After reading through some of my blog entires and talking on the phone with family members and friends and constantly having to clarify what I am talking about, I realise that I end up adapting to and using a lot of Peace Corps lingo and Kyrgyz language that can be a little confusing to those who are stateside (or elsewhere).
In solution, here is an alphabetical, comprehensive (but constantly evolving) list of terms, acronyms and words commonly used in Kyrgyzstan and in my blogs that might need some clarification.
Ail Okmotu– Local government in the village is called the Ail Okmotu. Not every village has an Ail Okmotu but they are in charge of documents and funding for a group of people (either one village or a group of small villages)
Autovoxal– bus and mashrutka station, essentially the place where all or most modes of transport gather in each city or village. Autovoxals are usually full of very aggressive taxi drivers (who will actually grab your bag and put it in their taxi if you don’t have a tight grip and a firm Kyrgyz/Russian response ready to go) and men looking to fill up their mashrutkas so that they can get going (they generally wont leave with even a single open seat which usually means if you’re somewhere not a lot of people are leaving from you’ll be waiting a while)
Baike-literally meaning “older brother” in Kyrgyz, is a term of respect used after a man’s name when addressing a man older than yourself
Chai Ich– translating to “drink tea” in Kyrgyz, this is a common activity in Kyrgyzstan both at work and at home, much of the time business is done over hours of “chai iching” (frequently used as a verb by Peace Corp Volunteers)
COS– Close of Service, when a PCV ends their service for the Peace Corps after completing a full two years and returns to America, Canada, China, India, or wherever their next adventure in life takes them. (hint: after 2 years with no showers, it’s usually back to America…)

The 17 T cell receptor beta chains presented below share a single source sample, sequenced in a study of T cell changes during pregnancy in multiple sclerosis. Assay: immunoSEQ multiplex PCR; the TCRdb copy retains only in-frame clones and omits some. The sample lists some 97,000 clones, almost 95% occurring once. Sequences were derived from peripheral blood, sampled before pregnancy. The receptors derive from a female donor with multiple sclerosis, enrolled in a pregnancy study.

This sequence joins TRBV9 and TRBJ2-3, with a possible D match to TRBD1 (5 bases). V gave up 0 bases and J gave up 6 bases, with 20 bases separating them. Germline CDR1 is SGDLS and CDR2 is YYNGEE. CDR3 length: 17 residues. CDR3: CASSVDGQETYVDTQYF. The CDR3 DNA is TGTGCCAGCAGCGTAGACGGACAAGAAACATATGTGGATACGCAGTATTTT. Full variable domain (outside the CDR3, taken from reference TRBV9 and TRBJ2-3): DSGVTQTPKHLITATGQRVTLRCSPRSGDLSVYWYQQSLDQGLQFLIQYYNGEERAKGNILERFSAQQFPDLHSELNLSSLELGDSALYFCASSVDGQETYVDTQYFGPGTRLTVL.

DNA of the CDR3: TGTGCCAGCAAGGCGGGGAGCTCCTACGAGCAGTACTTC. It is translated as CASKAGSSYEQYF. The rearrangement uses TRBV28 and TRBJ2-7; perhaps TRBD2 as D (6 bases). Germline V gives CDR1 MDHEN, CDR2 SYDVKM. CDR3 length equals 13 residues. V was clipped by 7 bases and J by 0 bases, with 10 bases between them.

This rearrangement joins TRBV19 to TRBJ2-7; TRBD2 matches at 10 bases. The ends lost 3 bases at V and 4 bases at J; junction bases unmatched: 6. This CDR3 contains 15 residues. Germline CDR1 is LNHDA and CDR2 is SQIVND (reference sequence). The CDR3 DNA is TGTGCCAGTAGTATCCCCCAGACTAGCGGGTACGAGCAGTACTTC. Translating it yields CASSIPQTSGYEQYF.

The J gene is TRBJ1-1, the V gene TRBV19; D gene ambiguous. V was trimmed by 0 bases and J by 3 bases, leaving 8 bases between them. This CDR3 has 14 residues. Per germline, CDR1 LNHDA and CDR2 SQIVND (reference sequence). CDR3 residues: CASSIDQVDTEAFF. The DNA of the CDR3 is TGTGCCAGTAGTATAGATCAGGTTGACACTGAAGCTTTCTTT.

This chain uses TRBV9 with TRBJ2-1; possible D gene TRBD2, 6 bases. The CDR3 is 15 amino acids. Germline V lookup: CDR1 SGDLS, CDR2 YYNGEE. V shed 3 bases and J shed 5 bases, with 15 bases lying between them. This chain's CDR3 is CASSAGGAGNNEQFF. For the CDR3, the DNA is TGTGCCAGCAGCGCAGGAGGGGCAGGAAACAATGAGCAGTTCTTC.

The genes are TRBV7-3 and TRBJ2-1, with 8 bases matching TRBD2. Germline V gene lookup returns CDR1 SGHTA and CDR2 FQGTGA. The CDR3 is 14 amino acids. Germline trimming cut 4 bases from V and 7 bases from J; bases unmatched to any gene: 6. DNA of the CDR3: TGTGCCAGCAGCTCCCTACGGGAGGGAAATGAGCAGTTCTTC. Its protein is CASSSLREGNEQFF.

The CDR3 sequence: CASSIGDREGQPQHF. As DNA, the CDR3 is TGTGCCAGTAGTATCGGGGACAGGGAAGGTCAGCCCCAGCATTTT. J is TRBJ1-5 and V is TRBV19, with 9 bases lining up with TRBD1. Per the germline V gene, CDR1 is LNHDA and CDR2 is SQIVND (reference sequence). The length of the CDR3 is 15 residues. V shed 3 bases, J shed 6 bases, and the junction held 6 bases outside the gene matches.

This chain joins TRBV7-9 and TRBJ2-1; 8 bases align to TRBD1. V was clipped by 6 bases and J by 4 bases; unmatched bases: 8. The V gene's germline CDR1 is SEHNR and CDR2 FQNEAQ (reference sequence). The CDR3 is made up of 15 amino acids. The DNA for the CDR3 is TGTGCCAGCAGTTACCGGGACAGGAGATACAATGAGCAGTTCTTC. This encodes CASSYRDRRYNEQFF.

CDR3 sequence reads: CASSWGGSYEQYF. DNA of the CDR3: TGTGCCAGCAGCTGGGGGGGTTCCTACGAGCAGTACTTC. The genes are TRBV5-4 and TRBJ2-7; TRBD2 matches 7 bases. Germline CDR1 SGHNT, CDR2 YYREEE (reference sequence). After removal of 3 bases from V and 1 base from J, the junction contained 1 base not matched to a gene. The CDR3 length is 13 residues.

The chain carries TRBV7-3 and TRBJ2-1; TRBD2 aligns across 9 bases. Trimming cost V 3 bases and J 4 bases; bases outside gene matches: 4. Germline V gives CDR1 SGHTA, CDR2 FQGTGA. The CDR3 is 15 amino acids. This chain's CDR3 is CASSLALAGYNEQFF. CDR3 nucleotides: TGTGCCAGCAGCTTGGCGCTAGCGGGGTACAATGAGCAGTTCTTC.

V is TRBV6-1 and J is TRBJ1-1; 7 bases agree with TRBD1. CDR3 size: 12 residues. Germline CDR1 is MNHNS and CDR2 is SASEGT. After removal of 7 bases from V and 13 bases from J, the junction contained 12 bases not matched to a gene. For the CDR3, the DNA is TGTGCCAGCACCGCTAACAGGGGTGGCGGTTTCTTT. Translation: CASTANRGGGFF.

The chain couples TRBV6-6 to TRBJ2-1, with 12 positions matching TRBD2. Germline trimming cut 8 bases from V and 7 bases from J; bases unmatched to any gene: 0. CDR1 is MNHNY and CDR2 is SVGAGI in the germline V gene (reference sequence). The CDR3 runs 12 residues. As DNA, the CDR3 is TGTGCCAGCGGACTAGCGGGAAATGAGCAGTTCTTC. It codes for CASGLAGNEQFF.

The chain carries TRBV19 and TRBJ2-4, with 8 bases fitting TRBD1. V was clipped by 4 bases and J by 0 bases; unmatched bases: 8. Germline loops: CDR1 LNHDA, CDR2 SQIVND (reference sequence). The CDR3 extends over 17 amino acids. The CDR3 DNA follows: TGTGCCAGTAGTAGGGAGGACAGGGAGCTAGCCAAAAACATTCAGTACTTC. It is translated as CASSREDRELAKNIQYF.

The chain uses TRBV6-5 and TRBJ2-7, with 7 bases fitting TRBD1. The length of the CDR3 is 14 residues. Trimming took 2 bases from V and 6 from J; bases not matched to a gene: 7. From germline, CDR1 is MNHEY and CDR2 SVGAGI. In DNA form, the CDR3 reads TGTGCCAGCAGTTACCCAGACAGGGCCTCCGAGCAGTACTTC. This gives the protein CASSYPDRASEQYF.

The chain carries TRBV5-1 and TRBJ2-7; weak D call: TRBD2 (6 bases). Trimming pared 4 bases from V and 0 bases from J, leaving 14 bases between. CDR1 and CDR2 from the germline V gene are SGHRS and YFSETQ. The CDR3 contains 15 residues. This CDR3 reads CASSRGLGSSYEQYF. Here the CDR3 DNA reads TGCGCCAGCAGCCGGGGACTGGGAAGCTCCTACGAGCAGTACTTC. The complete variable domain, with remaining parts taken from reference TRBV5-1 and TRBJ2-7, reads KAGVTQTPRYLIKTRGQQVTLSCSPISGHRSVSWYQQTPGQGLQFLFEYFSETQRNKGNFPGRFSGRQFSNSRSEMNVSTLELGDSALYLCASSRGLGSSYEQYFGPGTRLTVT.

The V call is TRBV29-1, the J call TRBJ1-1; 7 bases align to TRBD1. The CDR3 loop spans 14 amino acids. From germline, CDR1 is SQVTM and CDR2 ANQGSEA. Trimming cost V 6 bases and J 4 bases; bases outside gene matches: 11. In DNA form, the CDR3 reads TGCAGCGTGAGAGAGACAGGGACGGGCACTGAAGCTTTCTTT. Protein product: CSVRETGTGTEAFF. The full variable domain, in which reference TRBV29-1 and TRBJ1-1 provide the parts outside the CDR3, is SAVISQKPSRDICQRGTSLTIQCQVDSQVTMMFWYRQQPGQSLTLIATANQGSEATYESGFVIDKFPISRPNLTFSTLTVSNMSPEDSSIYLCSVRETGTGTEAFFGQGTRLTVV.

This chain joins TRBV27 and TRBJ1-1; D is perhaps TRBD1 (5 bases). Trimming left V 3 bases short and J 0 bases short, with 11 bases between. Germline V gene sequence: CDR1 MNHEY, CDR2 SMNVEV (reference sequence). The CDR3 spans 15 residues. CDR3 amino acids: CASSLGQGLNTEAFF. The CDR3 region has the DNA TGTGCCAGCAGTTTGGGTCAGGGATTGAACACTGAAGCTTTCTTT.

Deputy– these are go betweens for the Ail Okmotu, the rayon center government and the small villages (In my experience they are often young men and often want to know why you are unmarried or why you don’t want a boyfriend or why you don’t want their number or why you wont give them yours… their curiosity is endless)
Eje– literally meaning “older sister” in Kyrgyz, is a term of respect used after a woman’s name when addressing a woman older than yourself
ET– Early Termination, when a volunteer chooses to end their service and leave the country before the two year contract is up.
HPU– Health Promotion Unit, on a rayon level there should be one Health Promotion Unit per rayon that is in charge of overseeing many Village Health Committees. Some health volunteers are placed at HPUs while others are placed at VHCs or smaller health NGOs and other organisations.
Jigit– (pronounced ji-geet) the Kyrgyz language word for a teenage male in Kyrgyzstan
Mashrutka– a minibus, the most common and most affordable form of transportation in Kyrgyzstan, almost always hot, sweaty and crowded, but don’t you dare open that window or the roof hatch! A breeze might blow in someone’s face making them sick and then it will be your fault!
Oblast– A state. There are seven oblasts in Kyrgyzstan: Chui, Issyk Kul, Talas, Naryn, Osh, Jallalabad and Batken. All of them currently host volunteers except for Batken (which volunteers are not allowed to travel to due to political instability and unrest and even embassy folk are discouraged from visiting)
Oyat– the Kyrgyz word for “shame” which is often accompanied by a motion: slow dragging of the index finger down the your cheek while staring at the person, if you are looking to oyat someone silently
PCV– Peace Corps Volunteer
PCMC– Peace Corps Medical Coordinator (ie. those doctors and medical staff who helped me through surgery abroad)
Rayon– A district. The rayon center often houses the HPU as well as other medical and political offices. Each village government (ail okmotu) reports back to their rayon centers as do health organisations.
RPCV– Returned Peace Corps Volunteer
VHC– Village Health Committee (ADK in Kyrgyz and CKZ in Russian) is a volunteer run organisation that is responsible for giving out health information in their village. Because these organisations are volunteer run (usually by someone in the medical field) they sometimes are informally structured and staffed
Please please please email me or comment below if I have missed anything!